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Installing WireGuard on Amazon Lightsail

Published: 11. October 2018  •  linux

WireGuard is a VPN solution. It claims to be faster, simpler, and leaner than other solutions like IPSec and OpenVPN. You can read all about it on the official homepage: https://www.wireguard.com/

In the following sections, we're going to install WireGuard on an Amazon Lightsail virtual server and install the WireGuard Android app on a smartphone. This is one use case of a VPN to hide network traffic from an ISP. This is especially useful for mobile devices when you are connecting to public internet access points, such as hotels. All they see is a connection to the VPN server but nothing else.

Another use case of a VPN, especially for companies, is connecting local networks of remote offices to the main company network. A VPN allows them to connect these two local networks over the public Internet securely. A company can also use a VPN for employees that work at home to allow them to connect to the internal network securely.

WireGuard can be used for all these use cases. WireGuard runs on Linux, Windows, FreeBSD, OpenBSD, macOS, iOS, and Android.


Lightsail is Amazon's answer to all the cheap VPS providers. It provides virtual servers that run on Amazon EC2. You don't have to be familiar with EC2. Amazon makes it very simple to set up a virtual server with a web interface.

Prices start at USD 3.50 and go up to $160 per month depending on the CPU, RAM, SSD, network data transfer, and operating system. Visit the pricing page to learn more: https://aws.amazon.com/lightsail/pricing/

Lightsail supports Linux and Windows-based virtual servers. Windows servers cost a bit more because of the additional license they have to pay Microsoft.

For this setup, we create a Linux VPS and choose the cheapest server for $3.50. The first month is free, so it's a great way to test these servers.

If you want to follow this tutorial, you need an Amazon account. To sign up, you can go to https://aws.amazon.com/ and click on the "Sign Up" button.

Setup VPS

Go to https://lightsail.aws.amazon.com and sign in with your Amazon account. Click on Create instance.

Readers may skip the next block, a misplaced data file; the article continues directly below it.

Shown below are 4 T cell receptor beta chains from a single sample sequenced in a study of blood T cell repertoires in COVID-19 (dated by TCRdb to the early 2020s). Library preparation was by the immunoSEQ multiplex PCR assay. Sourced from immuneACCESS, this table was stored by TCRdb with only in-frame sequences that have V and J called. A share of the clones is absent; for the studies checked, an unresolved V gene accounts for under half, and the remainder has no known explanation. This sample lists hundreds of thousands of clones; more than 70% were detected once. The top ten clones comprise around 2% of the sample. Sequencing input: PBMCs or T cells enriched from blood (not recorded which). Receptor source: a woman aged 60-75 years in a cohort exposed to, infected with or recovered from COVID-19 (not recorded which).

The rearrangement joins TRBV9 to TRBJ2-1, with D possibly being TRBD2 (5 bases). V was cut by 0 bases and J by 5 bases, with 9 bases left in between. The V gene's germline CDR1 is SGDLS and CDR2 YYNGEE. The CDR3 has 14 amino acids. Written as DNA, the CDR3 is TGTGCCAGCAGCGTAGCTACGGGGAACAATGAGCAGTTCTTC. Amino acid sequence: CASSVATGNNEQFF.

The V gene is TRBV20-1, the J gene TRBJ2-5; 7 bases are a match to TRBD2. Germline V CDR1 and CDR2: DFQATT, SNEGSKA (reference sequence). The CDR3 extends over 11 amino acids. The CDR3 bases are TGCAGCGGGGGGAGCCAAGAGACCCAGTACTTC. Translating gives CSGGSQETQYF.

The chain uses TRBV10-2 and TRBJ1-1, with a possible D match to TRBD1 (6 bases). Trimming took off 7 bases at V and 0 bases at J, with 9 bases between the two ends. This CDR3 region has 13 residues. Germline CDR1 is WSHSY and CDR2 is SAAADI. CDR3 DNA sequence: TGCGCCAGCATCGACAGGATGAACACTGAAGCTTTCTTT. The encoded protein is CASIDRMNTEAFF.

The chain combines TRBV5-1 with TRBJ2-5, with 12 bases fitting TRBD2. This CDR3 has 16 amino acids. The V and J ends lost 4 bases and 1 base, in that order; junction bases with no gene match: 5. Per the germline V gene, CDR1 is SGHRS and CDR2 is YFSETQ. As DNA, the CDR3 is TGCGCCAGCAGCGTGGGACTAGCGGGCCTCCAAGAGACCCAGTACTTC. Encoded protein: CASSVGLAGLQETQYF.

First, you need to select the Region and Availability Zone, where Amazon should create your new virtual server. region

Next, select the operating system. We don't need any pre-installed applications, just a plain operating system. I select Debian 9.5, which is one of the operating systems that WireGuard supports. Check the WireGuard install page for more information: https://www.wireguard.com/install/ os

Next, we create a public/private key for connecting to the server with SSH. On your local computer run this command:

ssh-keygen -N "mysupersecretpassphrase" -t rsa -b 4096 -C "mydesktopcomputer" -f lightsail

The passphrase (string after -N) protects your private key. Replace it with something else! This command creates two files in the current directory, a public key (lightsail.pub), and a private key (lightsail).

On the server creation page click on "Change SSH key pair"

then "Upload New"

select the public key file (lightsail.pub) and upload the key.

Lastly, choose the instance plan. The cheapest server is powerful enough for just running WireGuard.

Click "Create" and wait about a minute, while Amazon is preparing and starting your virtual server. By default, Lightsail virtual servers get a new IP address each time you reboot them. However, what we want is a static IP address that never changes. A static IP address for your server is included in the monthly fee.

After your VPS is running, click on the "Networking" tab and create a static IP address. staticip

Attach your instance to this static IP address and click "Create" createstaticip

The website should now show you the static IP address for your server. createstaticip

Click on the name of your instance. In my case, "Debian-512MB-Virgina-1". This opens the configuration page for a specific instance.